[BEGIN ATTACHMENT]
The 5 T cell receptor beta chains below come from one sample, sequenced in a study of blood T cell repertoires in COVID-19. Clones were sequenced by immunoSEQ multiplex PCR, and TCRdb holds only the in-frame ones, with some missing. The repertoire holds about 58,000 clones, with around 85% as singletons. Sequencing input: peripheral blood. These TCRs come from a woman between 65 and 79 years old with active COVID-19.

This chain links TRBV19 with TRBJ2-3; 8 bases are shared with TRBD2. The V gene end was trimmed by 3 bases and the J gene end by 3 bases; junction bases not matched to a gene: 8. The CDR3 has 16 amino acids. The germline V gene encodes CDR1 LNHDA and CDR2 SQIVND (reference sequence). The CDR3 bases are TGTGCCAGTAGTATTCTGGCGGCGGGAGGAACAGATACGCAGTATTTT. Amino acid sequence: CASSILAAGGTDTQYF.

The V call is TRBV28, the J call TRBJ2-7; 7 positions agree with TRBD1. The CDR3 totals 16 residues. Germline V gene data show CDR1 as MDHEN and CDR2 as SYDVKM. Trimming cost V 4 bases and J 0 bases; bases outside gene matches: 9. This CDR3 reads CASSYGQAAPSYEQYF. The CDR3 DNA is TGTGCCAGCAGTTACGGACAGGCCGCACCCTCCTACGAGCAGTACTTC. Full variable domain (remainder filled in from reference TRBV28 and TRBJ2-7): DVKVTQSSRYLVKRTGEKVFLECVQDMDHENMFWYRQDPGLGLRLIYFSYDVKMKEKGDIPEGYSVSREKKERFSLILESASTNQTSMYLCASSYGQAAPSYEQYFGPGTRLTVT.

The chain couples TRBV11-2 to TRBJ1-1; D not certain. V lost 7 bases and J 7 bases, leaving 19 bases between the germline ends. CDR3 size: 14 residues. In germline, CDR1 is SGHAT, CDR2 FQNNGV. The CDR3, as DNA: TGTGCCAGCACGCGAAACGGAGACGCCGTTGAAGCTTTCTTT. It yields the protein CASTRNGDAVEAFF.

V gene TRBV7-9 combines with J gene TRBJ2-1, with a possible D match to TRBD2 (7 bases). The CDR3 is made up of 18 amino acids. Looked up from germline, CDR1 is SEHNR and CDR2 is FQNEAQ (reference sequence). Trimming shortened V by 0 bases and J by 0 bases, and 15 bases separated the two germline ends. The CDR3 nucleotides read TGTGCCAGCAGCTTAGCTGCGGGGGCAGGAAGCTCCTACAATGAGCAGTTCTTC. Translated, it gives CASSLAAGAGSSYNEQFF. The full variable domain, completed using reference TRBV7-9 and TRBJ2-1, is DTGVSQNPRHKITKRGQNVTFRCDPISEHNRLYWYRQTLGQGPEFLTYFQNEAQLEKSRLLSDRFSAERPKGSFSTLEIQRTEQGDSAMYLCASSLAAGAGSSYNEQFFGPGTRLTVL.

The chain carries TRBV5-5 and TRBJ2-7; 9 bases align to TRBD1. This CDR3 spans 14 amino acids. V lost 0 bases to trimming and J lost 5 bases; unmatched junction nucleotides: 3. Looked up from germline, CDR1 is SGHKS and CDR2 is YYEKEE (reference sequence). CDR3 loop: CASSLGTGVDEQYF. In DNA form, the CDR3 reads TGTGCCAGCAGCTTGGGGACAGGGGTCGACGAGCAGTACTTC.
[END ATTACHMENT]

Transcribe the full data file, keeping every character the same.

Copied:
The 5 T cell receptor beta chains below come from one sample, sequenced in a study of blood T cell repertoires in COVID-19. Clones were sequenced by immunoSEQ multiplex PCR, and TCRdb holds only the in-frame ones, with some missing. The repertoire holds about 58,000 clones, with around 85% as singletons. Sequencing input: peripheral blood. These TCRs come from a woman between 65 and 79 years old with active COVID-19.

This chain links TRBV19 with TRBJ2-3; 8 bases are shared with TRBD2. The V gene end was trimmed by 3 bases and the J gene end by 3 bases; junction bases not matched to a gene: 8. The CDR3 has 16 amino acids. The germline V gene encodes CDR1 LNHDA and CDR2 SQIVND (reference sequence). The CDR3 bases are TGTGCCAGTAGTATTCTGGCGGCGGGAGGAACAGATACGCAGTATTTT. Amino acid sequence: CASSILAAGGTDTQYF.

The V call is TRBV28, the J call TRBJ2-7; 7 positions agree with TRBD1. The CDR3 totals 16 residues. Germline V gene data show CDR1 as MDHEN and CDR2 as SYDVKM. Trimming cost V 4 bases and J 0 bases; bases outside gene matches: 9. This CDR3 reads CASSYGQAAPSYEQYF. The CDR3 DNA is TGTGCCAGCAGTTACGGACAGGCCGCACCCTCCTACGAGCAGTACTTC. Full variable domain (remainder filled in from reference TRBV28 and TRBJ2-7): DVKVTQSSRYLVKRTGEKVFLECVQDMDHENMFWYRQDPGLGLRLIYFSYDVKMKEKGDIPEGYSVSREKKERFSLILESASTNQTSMYLCASSYGQAAPSYEQYFGPGTRLTVT.

The chain couples TRBV11-2 to TRBJ1-1; D not certain. V lost 7 bases and J 7 bases, leaving 19 bases between the germline ends. CDR3 size: 14 residues. In germline, CDR1 is SGHAT, CDR2 FQNNGV. The CDR3, as DNA: TGTGCCAGCACGCGAAACGGAGACGCCGTTGAAGCTTTCTTT. It yields the protein CASTRNGDAVEAFF.

V gene TRBV7-9 combines with J gene TRBJ2-1, with a possible D match to TRBD2 (7 bases). The CDR3 is made up of 18 amino acids. Looked up from germline, CDR1 is SEHNR and CDR2 is FQNEAQ (reference sequence). Trimming shortened V by 0 bases and J by 0 bases, and 15 bases separated the two germline ends. The CDR3 nucleotides read TGTGCCAGCAGCTTAGCTGCGGGGGCAGGAAGCTCCTACAATGAGCAGTTCTTC. Translated, it gives CASSLAAGAGSSYNEQFF. The full variable domain, completed using reference TRBV7-9 and TRBJ2-1, is DTGVSQNPRHKITKRGQNVTFRCDPISEHNRLYWYRQTLGQGPEFLTYFQNEAQLEKSRLLSDRFSAERPKGSFSTLEIQRTEQGDSAMYLCASSLAAGAGSSYNEQFFGPGTRLTVL.

The chain carries TRBV5-5 and TRBJ2-7; 9 bases align to TRBD1. This CDR3 spans 14 amino acids. V lost 0 bases to trimming and J lost 5 bases; unmatched junction nucleotides: 3. Looked up from germline, CDR1 is SGHKS and CDR2 is YYEKEE (reference sequence). CDR3 loop: CASSLGTGVDEQYF. In DNA form, the CDR3 reads TGTGCCAGCAGCTTGGGGACAGGGGTCGACGAGCAGTACTTC.